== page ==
Travel Germany. Schwerin: A town and its Castle - one thousand years of history

Schwerin Castle is a prime example of Romantic historicism in Europe. I find that its home on one of Schwerin’s many islands makes this place extraordinary charming. Imagination inspires the soul. We all need courage, confidence, and dreams just in the same way as we also need water and air to survive. Occasionally, we all should visit fairytale-like places that tell a story. Stories that remind us that there is always a solution no matter how complicated and hopeless the situation is. It is important to find meaning and to look at through what adventures the ones before us had to go before they experienced their fairy-tale-like ending.

Travel Germany. Schwerin: A town and its Castle - one thousand years of history

Europe is an ideal place to look at and visit castles, true. One can visit more than two thousand manor houses, palaces, and castles in Mecklenburg Western Pomerania alone. You can spend a whole lifetime visiting historical sites without experiencing a dull day.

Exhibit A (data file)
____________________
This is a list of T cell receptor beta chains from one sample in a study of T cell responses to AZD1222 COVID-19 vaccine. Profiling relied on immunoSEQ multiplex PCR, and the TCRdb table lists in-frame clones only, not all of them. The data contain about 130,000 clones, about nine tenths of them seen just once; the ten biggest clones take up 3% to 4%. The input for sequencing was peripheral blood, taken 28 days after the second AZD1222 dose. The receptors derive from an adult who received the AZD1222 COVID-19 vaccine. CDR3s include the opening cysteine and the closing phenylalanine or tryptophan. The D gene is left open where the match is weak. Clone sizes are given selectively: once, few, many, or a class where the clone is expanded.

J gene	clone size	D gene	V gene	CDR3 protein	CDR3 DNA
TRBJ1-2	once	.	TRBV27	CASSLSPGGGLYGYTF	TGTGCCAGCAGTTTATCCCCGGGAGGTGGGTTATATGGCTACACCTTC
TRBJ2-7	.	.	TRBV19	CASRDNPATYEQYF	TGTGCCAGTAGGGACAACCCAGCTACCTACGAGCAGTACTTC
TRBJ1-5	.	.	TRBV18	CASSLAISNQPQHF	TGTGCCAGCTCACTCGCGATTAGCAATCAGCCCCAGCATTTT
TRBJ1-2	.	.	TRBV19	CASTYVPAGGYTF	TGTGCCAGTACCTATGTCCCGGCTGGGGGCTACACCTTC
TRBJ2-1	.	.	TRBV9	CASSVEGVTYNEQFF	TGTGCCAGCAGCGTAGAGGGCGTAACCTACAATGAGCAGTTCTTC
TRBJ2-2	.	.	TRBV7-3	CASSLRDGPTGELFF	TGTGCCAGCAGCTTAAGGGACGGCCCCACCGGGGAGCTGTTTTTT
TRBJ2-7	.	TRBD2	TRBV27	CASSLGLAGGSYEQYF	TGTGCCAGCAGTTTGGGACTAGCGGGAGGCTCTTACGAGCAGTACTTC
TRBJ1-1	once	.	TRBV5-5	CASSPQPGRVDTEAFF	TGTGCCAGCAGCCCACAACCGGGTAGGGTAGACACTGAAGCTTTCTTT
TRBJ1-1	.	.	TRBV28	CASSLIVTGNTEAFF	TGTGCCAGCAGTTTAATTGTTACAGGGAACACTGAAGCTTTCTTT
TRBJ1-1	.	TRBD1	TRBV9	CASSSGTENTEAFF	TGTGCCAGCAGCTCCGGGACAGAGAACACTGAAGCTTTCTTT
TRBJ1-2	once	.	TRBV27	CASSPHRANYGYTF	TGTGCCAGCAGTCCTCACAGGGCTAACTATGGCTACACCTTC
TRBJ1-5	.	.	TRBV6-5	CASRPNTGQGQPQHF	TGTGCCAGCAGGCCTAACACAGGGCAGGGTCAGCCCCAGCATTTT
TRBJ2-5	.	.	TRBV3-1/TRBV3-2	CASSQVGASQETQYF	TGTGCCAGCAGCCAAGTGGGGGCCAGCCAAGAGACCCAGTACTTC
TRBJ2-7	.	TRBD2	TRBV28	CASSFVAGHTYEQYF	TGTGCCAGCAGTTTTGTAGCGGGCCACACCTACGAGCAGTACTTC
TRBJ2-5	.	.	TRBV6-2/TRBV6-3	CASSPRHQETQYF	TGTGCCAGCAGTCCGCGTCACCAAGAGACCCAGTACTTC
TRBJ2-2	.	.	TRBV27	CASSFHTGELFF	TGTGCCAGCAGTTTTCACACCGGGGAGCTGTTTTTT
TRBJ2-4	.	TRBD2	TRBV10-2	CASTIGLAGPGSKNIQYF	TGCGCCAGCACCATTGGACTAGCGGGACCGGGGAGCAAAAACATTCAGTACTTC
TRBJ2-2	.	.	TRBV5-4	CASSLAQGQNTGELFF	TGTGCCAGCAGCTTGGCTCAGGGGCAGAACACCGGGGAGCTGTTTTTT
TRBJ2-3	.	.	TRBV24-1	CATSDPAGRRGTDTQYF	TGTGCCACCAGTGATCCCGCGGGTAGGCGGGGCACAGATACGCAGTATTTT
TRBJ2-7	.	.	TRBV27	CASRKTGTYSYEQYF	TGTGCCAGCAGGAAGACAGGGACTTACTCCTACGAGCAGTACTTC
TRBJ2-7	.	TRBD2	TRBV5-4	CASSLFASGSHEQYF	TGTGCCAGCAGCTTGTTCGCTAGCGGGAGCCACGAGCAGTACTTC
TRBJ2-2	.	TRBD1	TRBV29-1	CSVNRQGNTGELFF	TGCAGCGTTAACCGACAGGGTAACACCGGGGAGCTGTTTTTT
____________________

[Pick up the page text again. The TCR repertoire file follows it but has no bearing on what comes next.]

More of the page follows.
Mecklenburg-Western Pomerania is one of Germany's sixteen states. You find it in the north of the country, with its coastline on the Baltic Sea. After World War II and until the fall of the wall it was on the territory of the German Democratic Republic. A particular impressive castle is in Schwerin. Schwerin, in the west of the state, is the capital of Mecklenburg Western Pomerania. This friendly and small town with a population of only 100,000, was first mentioned in 1018, and Heinrich the Lion awarded it city rights in 1164. You find a whopping total of twelve lakes within the city’s boundaries. 

Schwerin Castle – once upon a time in the ninth century

Traces of a first castle complex on the island in Lake Schwerin date back to the 9th century. It is here that a Slavic tribe settled. When looking at the origin of the place's name, Schwerin, zuarin in Slavic language, place of animals, it tells us that one reason might be that there were lots of possibilities for hunting and food. This was apparently way before intensive animal farming was considered normal.

In 1160 the Slavic princely family lost their territory and their king was killed in the fight. Henry the Lion, Duke of Saxony and Bavaria, a member of the House of Welf Dynasty, founded the town of Schwerin in 1160. The reign over Schwerin and the surrounding areas received one of his vassals. The descendants of the Slavs were baptized, successively received parts of their lands back and proved to be fantastic in their role as tenants. Eventually, they were awarded prince status of Mecklenburg and in 1348, they became imperial princes. They became dukes of Mecklenburg. They also managed to buy back the lands of Schwerin, and with that their old possessions.

A castle with several towers on an island in a lake under a blue sky.

You may call us Royal Highnesses